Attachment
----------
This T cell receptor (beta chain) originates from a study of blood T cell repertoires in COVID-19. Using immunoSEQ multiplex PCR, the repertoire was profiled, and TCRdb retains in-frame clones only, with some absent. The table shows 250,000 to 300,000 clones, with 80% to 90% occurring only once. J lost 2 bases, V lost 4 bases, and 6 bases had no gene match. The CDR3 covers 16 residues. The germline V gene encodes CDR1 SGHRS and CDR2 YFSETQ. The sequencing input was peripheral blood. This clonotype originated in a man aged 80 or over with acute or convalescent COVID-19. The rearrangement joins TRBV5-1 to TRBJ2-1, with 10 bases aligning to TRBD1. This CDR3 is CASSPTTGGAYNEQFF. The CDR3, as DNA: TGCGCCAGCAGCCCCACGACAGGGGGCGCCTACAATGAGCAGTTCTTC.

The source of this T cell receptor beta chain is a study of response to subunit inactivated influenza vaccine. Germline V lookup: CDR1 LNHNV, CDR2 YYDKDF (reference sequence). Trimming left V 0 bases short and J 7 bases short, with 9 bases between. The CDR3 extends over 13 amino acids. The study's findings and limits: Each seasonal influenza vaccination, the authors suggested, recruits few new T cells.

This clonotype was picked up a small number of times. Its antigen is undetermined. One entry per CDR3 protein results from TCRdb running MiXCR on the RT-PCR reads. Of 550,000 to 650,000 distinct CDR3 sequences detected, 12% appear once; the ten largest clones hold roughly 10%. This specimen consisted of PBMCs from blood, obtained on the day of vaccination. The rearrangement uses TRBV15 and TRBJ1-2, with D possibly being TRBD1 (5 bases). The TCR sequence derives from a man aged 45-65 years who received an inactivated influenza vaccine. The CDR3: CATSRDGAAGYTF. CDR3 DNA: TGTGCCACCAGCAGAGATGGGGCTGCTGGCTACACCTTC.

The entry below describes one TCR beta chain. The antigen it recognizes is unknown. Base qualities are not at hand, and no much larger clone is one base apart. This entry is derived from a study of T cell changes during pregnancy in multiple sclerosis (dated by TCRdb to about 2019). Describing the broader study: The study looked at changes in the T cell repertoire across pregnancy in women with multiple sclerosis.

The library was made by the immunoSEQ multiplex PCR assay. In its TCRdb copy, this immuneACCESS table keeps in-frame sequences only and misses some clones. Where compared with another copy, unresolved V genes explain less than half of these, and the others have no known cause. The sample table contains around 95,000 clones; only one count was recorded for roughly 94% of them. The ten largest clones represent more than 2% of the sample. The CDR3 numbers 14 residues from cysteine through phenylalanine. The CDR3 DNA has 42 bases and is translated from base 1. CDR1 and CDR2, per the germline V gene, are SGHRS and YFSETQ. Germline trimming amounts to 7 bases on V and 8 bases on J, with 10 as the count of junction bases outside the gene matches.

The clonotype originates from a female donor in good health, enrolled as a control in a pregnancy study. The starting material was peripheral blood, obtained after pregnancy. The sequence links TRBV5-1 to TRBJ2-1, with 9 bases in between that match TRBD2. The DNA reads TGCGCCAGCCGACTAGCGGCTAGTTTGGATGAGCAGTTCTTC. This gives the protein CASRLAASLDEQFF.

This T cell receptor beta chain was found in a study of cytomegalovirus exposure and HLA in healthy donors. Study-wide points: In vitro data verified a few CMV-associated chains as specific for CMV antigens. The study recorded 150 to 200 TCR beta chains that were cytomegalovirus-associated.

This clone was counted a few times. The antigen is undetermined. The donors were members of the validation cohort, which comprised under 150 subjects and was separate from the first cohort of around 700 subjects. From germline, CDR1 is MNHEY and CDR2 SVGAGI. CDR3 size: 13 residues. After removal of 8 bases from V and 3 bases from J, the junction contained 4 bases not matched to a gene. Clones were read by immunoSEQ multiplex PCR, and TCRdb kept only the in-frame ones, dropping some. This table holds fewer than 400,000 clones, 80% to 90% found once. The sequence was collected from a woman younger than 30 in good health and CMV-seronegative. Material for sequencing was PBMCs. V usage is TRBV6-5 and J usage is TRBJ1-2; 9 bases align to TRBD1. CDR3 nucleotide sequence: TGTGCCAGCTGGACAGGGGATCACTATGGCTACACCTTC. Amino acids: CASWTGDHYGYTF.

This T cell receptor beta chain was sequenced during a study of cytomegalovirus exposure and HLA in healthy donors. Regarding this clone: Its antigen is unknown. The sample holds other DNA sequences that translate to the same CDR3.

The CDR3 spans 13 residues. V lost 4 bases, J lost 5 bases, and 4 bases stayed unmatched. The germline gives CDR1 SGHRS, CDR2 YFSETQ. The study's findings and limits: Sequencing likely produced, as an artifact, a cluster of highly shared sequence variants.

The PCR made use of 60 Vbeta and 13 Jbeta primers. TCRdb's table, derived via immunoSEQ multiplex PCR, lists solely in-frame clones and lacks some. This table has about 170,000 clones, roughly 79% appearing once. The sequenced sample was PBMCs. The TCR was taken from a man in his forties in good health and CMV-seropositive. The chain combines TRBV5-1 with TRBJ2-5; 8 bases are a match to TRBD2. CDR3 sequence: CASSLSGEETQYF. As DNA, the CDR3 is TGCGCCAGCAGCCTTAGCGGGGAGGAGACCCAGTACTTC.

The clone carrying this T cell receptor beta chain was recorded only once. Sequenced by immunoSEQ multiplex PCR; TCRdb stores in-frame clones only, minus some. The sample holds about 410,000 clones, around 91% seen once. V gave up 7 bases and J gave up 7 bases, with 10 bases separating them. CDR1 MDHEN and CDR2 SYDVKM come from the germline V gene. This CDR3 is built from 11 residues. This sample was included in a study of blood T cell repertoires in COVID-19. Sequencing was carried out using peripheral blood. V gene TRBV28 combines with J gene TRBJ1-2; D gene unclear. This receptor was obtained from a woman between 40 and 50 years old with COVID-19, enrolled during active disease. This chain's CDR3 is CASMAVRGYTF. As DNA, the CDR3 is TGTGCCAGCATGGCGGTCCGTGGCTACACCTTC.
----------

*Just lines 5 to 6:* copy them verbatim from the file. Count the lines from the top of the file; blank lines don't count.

The library was made by the immunoSEQ multiplex PCR assay. In its TCRdb copy, this immuneACCESS table keeps in-frame sequences only and misses some clones. Where compared with another copy, unresolved V genes explain less than half of these, and the others have no known cause. The sample table contains around 95,000 clones; only one count was recorded for roughly 94% of them. The ten largest clones represent more than 2% of the sample. The CDR3 numbers 14 residues from cysteine through phenylalanine. The CDR3 DNA has 42 bases and is translated from base 1. CDR1 and CDR2, per the germline V gene, are SGHRS and YFSETQ. Germline trimming amounts to 7 bases on V and 8 bases on J, with 10 as the count of junction bases outside the gene matches.

The clonotype originates from a female donor in good health, enrolled as a control in a pregnancy study. The starting material was peripheral blood, obtained after pregnancy. The sequence links TRBV5-1 to TRBJ2-1, with 9 bases in between that match TRBD2. The DNA reads TGCGCCAGCCGACTAGCGGCTAGTTTGGATGAGCAGTTCTTC. This gives the protein CASRLAASLDEQFF.